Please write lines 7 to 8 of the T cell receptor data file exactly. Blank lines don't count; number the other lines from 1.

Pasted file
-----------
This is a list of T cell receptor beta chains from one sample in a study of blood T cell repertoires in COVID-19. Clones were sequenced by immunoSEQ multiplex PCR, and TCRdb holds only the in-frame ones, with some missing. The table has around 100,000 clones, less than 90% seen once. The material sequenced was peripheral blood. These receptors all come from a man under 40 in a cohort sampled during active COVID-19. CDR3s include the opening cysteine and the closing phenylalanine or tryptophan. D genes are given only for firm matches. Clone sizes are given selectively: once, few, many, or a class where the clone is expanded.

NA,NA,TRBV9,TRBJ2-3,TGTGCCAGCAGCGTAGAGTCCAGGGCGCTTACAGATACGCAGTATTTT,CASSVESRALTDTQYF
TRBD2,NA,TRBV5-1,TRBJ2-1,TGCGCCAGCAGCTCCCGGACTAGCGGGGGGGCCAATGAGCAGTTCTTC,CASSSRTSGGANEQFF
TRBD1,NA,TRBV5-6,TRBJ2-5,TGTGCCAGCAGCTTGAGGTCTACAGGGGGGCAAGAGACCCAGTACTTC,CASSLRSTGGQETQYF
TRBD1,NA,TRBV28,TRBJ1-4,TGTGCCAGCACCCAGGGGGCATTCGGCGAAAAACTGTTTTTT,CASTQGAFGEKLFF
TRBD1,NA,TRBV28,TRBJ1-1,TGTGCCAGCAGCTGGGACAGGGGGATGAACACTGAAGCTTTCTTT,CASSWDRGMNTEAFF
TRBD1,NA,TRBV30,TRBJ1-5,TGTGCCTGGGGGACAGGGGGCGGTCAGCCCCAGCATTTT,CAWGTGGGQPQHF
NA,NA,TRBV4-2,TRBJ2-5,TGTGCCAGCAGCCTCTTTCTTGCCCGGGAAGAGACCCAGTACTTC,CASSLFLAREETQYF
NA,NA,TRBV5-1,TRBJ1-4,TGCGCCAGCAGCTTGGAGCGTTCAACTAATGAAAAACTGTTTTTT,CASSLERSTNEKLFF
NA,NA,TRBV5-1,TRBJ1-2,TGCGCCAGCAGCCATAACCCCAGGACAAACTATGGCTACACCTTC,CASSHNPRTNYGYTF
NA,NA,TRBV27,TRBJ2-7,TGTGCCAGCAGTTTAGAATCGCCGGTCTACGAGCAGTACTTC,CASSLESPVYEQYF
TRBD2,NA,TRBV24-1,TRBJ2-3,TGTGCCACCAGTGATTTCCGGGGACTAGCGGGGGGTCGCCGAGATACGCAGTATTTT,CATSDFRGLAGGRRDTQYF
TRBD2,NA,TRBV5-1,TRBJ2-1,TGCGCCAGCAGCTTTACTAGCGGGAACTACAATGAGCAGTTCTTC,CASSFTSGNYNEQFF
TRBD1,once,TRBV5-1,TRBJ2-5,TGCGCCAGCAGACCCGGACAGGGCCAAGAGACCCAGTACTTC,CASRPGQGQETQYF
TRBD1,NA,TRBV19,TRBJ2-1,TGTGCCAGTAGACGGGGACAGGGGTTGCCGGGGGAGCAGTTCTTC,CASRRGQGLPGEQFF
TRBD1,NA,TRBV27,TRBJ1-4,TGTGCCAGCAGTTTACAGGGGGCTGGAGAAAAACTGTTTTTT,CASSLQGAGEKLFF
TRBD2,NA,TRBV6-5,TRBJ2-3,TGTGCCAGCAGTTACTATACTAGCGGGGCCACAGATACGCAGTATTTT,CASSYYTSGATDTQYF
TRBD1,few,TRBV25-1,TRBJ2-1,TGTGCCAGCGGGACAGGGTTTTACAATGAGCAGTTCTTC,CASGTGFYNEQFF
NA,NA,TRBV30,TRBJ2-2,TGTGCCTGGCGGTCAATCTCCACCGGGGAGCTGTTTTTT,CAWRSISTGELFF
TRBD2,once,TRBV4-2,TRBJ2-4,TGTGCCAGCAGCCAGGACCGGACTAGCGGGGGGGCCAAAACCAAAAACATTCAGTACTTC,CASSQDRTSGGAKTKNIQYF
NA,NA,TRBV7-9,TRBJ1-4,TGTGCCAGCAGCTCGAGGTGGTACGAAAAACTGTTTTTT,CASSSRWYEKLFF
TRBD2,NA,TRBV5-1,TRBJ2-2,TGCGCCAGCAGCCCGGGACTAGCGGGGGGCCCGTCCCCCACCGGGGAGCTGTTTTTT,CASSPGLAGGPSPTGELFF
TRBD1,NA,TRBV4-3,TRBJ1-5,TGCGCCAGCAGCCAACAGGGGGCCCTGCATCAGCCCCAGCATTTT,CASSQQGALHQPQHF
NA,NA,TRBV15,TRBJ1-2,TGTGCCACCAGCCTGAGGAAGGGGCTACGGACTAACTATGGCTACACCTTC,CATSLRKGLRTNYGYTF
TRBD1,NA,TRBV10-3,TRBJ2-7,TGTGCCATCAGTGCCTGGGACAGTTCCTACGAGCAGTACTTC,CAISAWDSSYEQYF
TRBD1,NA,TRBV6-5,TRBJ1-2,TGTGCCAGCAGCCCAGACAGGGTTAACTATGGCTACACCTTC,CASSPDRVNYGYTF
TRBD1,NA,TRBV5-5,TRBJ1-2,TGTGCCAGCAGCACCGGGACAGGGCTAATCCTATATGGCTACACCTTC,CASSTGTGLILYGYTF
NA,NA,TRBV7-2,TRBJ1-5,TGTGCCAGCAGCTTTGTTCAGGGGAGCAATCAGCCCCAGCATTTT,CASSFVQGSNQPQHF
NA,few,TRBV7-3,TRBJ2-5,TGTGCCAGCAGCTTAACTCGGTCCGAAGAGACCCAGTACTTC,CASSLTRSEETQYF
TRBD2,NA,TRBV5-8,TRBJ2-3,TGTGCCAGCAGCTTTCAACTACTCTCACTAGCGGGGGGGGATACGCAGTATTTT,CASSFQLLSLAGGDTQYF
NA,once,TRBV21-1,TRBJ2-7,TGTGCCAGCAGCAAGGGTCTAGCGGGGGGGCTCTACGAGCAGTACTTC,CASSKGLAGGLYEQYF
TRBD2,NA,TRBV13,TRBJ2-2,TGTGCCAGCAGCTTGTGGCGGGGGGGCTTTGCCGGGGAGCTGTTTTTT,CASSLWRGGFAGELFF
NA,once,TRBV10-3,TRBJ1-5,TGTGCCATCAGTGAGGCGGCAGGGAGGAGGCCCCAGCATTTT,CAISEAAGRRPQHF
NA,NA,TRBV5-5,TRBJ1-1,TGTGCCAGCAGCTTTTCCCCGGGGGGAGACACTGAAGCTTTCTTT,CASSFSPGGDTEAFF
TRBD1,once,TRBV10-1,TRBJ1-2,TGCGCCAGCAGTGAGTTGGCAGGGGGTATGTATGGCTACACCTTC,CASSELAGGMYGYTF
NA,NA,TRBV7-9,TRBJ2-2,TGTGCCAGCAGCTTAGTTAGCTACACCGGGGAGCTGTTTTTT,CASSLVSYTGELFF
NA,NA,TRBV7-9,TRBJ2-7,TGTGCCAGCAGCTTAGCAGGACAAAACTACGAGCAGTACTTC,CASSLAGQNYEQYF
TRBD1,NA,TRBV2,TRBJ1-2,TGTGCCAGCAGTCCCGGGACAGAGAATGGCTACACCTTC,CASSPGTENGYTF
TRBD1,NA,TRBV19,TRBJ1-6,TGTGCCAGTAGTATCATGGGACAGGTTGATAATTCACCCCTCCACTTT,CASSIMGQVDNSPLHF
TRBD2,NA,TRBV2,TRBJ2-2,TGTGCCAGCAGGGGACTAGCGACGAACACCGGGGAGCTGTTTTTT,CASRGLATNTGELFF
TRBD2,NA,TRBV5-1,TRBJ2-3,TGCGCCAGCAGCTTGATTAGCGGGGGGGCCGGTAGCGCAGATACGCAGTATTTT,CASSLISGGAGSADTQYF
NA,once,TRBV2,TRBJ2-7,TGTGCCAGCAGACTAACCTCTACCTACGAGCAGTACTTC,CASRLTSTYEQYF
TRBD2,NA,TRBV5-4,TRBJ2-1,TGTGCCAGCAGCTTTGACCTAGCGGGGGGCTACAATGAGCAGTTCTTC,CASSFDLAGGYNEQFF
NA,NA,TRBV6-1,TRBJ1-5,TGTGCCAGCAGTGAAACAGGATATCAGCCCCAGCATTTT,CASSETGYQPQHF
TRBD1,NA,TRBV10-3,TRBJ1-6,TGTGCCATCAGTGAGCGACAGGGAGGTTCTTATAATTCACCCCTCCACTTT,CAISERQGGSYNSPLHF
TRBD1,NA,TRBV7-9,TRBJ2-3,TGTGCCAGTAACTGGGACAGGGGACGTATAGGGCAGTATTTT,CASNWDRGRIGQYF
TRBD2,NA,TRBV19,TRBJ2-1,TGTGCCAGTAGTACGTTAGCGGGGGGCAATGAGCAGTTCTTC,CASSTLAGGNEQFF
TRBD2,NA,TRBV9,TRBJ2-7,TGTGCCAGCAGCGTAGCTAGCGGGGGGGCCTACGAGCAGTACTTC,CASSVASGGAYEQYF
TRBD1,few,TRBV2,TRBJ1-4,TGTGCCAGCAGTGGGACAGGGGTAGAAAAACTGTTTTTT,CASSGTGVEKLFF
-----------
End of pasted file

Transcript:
TRBD1,NA,TRBV30,TRBJ1-5,TGTGCCTGGGGGACAGGGGGCGGTCAGCCCCAGCATTTT,CAWGTGGGQPQHF
NA,NA,TRBV4-2,TRBJ2-5,TGTGCCAGCAGCCTCTTTCTTGCCCGGGAAGAGACCCAGTACTTC,CASSLFLAREETQYF